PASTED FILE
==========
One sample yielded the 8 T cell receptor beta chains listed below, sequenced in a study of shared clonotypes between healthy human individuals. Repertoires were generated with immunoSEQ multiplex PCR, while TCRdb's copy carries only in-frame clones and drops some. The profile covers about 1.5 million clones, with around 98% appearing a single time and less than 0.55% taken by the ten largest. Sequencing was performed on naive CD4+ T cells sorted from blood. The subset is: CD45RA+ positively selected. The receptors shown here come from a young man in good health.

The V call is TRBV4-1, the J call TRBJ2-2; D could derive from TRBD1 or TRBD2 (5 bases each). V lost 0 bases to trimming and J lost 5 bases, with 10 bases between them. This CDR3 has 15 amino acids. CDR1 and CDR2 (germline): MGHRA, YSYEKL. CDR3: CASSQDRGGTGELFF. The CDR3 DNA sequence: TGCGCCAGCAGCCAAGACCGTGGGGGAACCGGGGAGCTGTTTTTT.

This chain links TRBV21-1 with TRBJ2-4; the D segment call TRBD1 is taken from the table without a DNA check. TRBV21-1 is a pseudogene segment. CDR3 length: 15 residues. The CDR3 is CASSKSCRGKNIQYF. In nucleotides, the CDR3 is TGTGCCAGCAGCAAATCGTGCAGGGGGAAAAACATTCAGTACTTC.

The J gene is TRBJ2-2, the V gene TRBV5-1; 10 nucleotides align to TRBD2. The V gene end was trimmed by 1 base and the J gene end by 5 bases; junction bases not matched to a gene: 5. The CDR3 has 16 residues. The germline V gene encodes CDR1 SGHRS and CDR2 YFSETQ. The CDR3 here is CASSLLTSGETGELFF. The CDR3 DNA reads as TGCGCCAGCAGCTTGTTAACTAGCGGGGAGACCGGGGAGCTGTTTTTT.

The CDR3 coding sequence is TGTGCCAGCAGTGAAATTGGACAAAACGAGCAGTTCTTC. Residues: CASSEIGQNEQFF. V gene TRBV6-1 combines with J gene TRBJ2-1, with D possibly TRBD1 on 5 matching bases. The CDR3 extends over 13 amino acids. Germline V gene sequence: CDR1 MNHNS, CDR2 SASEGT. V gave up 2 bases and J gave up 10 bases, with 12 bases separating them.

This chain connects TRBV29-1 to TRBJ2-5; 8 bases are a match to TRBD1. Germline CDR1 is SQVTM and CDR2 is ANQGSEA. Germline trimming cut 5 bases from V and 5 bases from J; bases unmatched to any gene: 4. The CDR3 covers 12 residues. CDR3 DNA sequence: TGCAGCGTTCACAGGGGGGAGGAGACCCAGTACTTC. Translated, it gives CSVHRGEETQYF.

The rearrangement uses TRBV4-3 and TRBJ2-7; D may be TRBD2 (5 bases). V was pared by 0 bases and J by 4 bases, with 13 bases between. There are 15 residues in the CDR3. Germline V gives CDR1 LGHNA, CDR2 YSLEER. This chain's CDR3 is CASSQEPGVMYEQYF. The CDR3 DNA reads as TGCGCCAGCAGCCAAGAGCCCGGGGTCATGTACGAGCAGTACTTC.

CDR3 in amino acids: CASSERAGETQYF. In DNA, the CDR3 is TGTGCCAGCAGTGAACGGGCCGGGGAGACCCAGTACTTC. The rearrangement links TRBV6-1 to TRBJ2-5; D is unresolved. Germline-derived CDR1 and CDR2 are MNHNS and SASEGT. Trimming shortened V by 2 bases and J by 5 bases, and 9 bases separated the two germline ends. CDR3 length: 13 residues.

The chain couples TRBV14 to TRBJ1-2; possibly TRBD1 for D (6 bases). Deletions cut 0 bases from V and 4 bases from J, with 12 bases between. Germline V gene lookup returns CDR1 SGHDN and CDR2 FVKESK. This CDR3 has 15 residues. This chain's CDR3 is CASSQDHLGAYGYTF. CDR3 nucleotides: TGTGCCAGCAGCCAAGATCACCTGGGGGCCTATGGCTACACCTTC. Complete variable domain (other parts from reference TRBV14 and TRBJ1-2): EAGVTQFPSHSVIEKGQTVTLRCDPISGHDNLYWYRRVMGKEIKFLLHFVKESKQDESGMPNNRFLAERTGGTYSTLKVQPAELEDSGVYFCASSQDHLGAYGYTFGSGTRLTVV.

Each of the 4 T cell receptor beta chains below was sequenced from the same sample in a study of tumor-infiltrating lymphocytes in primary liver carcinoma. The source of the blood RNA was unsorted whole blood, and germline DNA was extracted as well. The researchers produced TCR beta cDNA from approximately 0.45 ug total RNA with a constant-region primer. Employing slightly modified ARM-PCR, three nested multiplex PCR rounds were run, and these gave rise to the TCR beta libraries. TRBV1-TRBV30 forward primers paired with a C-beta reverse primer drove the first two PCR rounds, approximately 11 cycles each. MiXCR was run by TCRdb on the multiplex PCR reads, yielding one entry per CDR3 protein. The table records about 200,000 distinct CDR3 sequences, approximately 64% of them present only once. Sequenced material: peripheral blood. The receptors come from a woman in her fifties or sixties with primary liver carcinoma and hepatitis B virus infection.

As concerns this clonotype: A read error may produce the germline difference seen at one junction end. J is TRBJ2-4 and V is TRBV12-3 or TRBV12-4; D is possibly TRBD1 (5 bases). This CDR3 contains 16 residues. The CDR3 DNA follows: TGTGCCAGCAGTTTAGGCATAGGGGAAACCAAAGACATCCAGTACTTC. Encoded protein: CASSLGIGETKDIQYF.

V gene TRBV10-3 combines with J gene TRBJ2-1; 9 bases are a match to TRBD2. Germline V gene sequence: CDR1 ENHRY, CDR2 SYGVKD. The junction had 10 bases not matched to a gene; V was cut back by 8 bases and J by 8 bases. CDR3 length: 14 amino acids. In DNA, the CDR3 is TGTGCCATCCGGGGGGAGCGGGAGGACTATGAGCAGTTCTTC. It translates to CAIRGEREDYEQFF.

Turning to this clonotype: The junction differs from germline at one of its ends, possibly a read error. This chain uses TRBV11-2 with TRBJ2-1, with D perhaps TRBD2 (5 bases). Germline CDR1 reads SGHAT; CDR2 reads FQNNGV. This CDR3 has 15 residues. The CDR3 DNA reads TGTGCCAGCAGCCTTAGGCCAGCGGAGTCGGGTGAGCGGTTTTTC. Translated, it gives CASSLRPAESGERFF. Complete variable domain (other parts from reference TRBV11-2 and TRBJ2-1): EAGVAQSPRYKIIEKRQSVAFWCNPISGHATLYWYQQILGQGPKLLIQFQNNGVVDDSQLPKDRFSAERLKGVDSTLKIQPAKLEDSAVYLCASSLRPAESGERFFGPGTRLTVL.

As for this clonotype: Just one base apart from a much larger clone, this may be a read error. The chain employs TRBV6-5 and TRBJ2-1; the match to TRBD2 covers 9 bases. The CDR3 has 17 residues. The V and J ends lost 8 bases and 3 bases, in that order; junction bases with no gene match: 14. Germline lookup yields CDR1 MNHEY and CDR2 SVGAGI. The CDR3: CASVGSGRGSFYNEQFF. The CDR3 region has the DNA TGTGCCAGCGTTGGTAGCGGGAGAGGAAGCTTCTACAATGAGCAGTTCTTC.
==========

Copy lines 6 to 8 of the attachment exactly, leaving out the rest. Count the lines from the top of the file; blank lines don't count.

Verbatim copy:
This chain connects TRBV29-1 to TRBJ2-5; 8 bases are a match to TRBD1. Germline CDR1 is SQVTM and CDR2 is ANQGSEA. Germline trimming cut 5 bases from V and 5 bases from J; bases unmatched to any gene: 4. The CDR3 covers 12 residues. CDR3 DNA sequence: TGCAGCGTTCACAGGGGGGAGGAGACCCAGTACTTC. Translated, it gives CSVHRGEETQYF.

The rearrangement uses TRBV4-3 and TRBJ2-7; D may be TRBD2 (5 bases). V was pared by 0 bases and J by 4 bases, with 13 bases between. There are 15 residues in the CDR3. Germline V gives CDR1 LGHNA, CDR2 YSLEER. This chain's CDR3 is CASSQEPGVMYEQYF. The CDR3 DNA reads as TGCGCCAGCAGCCAAGAGCCCGGGGTCATGTACGAGCAGTACTTC.

CDR3 in amino acids: CASSERAGETQYF. In DNA, the CDR3 is TGTGCCAGCAGTGAACGGGCCGGGGAGACCCAGTACTTC. The rearrangement links TRBV6-1 to TRBJ2-5; D is unresolved. Germline-derived CDR1 and CDR2 are MNHNS and SASEGT. Trimming shortened V by 2 bases and J by 5 bases, and 9 bases separated the two germline ends. CDR3 length: 13 residues.